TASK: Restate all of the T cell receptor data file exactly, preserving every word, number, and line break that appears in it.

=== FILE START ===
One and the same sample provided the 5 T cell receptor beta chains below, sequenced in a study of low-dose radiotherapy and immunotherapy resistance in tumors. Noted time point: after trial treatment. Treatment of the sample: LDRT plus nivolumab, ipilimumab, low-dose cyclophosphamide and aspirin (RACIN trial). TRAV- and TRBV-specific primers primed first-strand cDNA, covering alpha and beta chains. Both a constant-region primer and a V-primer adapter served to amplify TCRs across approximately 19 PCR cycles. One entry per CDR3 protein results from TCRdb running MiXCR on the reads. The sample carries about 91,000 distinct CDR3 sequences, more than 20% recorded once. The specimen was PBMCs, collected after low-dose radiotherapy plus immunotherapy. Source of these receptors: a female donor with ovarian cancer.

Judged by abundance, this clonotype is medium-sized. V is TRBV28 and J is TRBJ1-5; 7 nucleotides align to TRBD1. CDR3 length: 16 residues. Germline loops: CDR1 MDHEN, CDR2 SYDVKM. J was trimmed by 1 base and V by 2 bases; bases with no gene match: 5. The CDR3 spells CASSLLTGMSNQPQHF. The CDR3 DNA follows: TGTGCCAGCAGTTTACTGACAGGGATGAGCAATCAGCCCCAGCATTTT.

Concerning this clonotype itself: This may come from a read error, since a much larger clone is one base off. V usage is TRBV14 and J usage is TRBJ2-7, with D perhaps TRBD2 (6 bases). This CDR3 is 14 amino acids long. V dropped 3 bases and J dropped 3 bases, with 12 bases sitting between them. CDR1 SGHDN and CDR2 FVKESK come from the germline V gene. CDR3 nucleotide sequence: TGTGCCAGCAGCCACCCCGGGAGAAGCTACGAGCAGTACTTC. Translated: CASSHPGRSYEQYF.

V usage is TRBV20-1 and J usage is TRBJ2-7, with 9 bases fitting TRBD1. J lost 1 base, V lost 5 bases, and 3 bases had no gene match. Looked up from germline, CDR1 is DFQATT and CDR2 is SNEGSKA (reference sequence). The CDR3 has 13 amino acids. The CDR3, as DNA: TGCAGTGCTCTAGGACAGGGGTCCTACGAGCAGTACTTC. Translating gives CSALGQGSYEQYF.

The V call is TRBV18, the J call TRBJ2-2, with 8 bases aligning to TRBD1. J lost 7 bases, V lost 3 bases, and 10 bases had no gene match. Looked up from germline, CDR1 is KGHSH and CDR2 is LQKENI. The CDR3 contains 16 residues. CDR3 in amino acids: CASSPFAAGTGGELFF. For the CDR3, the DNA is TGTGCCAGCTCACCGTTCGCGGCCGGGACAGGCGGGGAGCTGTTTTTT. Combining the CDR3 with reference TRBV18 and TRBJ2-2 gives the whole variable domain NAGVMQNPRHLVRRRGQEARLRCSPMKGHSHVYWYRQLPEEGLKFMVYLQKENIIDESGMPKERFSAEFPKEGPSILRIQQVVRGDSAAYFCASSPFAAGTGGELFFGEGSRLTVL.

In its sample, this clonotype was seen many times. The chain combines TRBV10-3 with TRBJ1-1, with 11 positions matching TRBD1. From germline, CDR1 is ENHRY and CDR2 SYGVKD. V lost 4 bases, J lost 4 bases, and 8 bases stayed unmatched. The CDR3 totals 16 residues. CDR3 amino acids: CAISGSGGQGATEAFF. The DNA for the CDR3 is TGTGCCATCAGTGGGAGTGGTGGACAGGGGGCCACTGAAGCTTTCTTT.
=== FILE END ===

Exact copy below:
One and the same sample provided the 5 T cell receptor beta chains below, sequenced in a study of low-dose radiotherapy and immunotherapy resistance in tumors. Noted time point: after trial treatment. Treatment of the sample: LDRT plus nivolumab, ipilimumab, low-dose cyclophosphamide and aspirin (RACIN trial). TRAV- and TRBV-specific primers primed first-strand cDNA, covering alpha and beta chains. Both a constant-region primer and a V-primer adapter served to amplify TCRs across approximately 19 PCR cycles. One entry per CDR3 protein results from TCRdb running MiXCR on the reads. The sample carries about 91,000 distinct CDR3 sequences, more than 20% recorded once. The specimen was PBMCs, collected after low-dose radiotherapy plus immunotherapy. Source of these receptors: a female donor with ovarian cancer.

Judged by abundance, this clonotype is medium-sized. V is TRBV28 and J is TRBJ1-5; 7 nucleotides align to TRBD1. CDR3 length: 16 residues. Germline loops: CDR1 MDHEN, CDR2 SYDVKM. J was trimmed by 1 base and V by 2 bases; bases with no gene match: 5. The CDR3 spells CASSLLTGMSNQPQHF. The CDR3 DNA follows: TGTGCCAGCAGTTTACTGACAGGGATGAGCAATCAGCCCCAGCATTTT.

Concerning this clonotype itself: This may come from a read error, since a much larger clone is one base off. V usage is TRBV14 and J usage is TRBJ2-7, with D perhaps TRBD2 (6 bases). This CDR3 is 14 amino acids long. V dropped 3 bases and J dropped 3 bases, with 12 bases sitting between them. CDR1 SGHDN and CDR2 FVKESK come from the germline V gene. CDR3 nucleotide sequence: TGTGCCAGCAGCCACCCCGGGAGAAGCTACGAGCAGTACTTC. Translated: CASSHPGRSYEQYF.

V usage is TRBV20-1 and J usage is TRBJ2-7, with 9 bases fitting TRBD1. J lost 1 base, V lost 5 bases, and 3 bases had no gene match. Looked up from germline, CDR1 is DFQATT and CDR2 is SNEGSKA (reference sequence). The CDR3 has 13 amino acids. The CDR3, as DNA: TGCAGTGCTCTAGGACAGGGGTCCTACGAGCAGTACTTC. Translating gives CSALGQGSYEQYF.

The V call is TRBV18, the J call TRBJ2-2, with 8 bases aligning to TRBD1. J lost 7 bases, V lost 3 bases, and 10 bases had no gene match. Looked up from germline, CDR1 is KGHSH and CDR2 is LQKENI. The CDR3 contains 16 residues. CDR3 in amino acids: CASSPFAAGTGGELFF. For the CDR3, the DNA is TGTGCCAGCTCACCGTTCGCGGCCGGGACAGGCGGGGAGCTGTTTTTT. Combining the CDR3 with reference TRBV18 and TRBJ2-2 gives the whole variable domain NAGVMQNPRHLVRRRGQEARLRCSPMKGHSHVYWYRQLPEEGLKFMVYLQKENIIDESGMPKERFSAEFPKEGPSILRIQQVVRGDSAAYFCASSPFAAGTGGELFFGEGSRLTVL.

In its sample, this clonotype was seen many times. The chain combines TRBV10-3 with TRBJ1-1, with 11 positions matching TRBD1. From germline, CDR1 is ENHRY and CDR2 SYGVKD. V lost 4 bases, J lost 4 bases, and 8 bases stayed unmatched. The CDR3 totals 16 residues. CDR3 amino acids: CAISGSGGQGATEAFF. The DNA for the CDR3 is TGTGCCATCAGTGGGAGTGGTGGACAGGGGGCCACTGAAGCTTTCTTT.